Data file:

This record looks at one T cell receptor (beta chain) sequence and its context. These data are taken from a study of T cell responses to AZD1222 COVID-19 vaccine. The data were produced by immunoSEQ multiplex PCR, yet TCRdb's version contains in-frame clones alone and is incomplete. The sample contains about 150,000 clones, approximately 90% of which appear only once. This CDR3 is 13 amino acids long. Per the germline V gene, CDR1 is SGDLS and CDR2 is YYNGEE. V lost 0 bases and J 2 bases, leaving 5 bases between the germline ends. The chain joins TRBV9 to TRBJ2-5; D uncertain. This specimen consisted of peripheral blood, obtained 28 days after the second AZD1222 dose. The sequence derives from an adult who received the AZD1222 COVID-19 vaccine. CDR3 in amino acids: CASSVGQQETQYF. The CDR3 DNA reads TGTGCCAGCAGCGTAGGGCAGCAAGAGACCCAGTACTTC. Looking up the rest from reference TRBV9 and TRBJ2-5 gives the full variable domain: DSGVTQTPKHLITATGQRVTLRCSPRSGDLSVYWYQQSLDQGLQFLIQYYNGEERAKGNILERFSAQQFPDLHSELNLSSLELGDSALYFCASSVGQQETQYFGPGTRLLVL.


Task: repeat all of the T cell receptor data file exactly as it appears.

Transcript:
This record looks at one T cell receptor (beta chain) sequence and its context. These data are taken from a study of T cell responses to AZD1222 COVID-19 vaccine. The data were produced by immunoSEQ multiplex PCR, yet TCRdb's version contains in-frame clones alone and is incomplete. The sample contains about 150,000 clones, approximately 90% of which appear only once. This CDR3 is 13 amino acids long. Per the germline V gene, CDR1 is SGDLS and CDR2 is YYNGEE. V lost 0 bases and J 2 bases, leaving 5 bases between the germline ends. The chain joins TRBV9 to TRBJ2-5; D uncertain. This specimen consisted of peripheral blood, obtained 28 days after the second AZD1222 dose. The sequence derives from an adult who received the AZD1222 COVID-19 vaccine. CDR3 in amino acids: CASSVGQQETQYF. The CDR3 DNA reads TGTGCCAGCAGCGTAGGGCAGCAAGAGACCCAGTACTTC. Looking up the rest from reference TRBV9 and TRBJ2-5 gives the full variable domain: DSGVTQTPKHLITATGQRVTLRCSPRSGDLSVYWYQQSLDQGLQFLIQYYNGEERAKGNILERFSAQQFPDLHSELNLSSLELGDSALYFCASSVGQQETQYFGPGTRLLVL.